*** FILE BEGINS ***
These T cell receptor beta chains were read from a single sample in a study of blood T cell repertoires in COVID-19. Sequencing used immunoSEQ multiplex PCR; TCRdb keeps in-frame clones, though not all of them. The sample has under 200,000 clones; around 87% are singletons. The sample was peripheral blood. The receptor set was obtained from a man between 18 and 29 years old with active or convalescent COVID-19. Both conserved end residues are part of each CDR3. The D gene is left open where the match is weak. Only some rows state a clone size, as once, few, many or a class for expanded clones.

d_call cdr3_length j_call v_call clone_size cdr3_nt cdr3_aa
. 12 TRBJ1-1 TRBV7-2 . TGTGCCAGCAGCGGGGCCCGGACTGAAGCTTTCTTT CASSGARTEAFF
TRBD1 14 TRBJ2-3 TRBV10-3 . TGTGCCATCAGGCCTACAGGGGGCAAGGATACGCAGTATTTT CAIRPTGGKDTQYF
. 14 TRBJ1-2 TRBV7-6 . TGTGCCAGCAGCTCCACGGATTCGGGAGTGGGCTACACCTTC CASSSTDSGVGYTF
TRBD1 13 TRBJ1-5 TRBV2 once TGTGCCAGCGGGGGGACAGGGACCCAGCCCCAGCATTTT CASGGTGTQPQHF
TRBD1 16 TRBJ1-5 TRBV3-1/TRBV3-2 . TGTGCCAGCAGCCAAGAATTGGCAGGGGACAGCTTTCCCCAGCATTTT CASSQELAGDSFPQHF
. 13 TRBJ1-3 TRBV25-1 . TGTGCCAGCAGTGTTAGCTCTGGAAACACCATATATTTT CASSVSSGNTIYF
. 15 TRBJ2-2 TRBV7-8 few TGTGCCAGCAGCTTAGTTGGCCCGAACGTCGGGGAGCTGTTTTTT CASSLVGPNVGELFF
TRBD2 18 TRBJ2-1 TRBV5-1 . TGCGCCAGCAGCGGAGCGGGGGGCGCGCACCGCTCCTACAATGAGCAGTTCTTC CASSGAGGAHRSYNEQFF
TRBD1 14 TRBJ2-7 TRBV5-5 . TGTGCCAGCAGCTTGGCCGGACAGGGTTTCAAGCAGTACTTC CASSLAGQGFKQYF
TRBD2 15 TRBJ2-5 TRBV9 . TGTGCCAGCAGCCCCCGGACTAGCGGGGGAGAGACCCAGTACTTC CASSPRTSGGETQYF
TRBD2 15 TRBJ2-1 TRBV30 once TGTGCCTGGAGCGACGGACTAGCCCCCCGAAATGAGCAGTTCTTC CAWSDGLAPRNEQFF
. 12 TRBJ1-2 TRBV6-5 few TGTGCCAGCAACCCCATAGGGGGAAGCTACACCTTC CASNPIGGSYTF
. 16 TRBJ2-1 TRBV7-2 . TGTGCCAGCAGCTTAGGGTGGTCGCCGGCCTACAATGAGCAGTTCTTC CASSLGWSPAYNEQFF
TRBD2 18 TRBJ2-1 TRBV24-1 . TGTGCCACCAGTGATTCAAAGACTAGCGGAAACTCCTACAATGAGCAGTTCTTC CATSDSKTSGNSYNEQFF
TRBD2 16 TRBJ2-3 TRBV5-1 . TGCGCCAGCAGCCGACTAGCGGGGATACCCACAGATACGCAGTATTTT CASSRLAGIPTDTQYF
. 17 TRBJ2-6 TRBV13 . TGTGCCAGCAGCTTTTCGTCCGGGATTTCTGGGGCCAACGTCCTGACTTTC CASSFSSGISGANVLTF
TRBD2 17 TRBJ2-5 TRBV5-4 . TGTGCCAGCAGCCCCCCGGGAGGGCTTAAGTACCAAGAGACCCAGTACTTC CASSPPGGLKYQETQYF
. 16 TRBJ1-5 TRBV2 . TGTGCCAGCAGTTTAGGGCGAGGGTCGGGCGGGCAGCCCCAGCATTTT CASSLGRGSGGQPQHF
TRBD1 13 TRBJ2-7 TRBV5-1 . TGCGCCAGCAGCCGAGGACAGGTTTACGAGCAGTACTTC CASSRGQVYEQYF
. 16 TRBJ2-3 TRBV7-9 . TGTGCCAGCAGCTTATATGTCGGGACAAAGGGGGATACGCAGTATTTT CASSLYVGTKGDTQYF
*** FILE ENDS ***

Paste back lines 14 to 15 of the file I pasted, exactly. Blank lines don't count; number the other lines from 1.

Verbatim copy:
. 12 TRBJ1-2 TRBV6-5 few TGTGCCAGCAACCCCATAGGGGGAAGCTACACCTTC CASNPIGGSYTF
. 16 TRBJ2-1 TRBV7-2 . TGTGCCAGCAGCTTAGGGTGGTCGCCGGCCTACAATGAGCAGTTCTTC CASSLGWSPAYNEQFF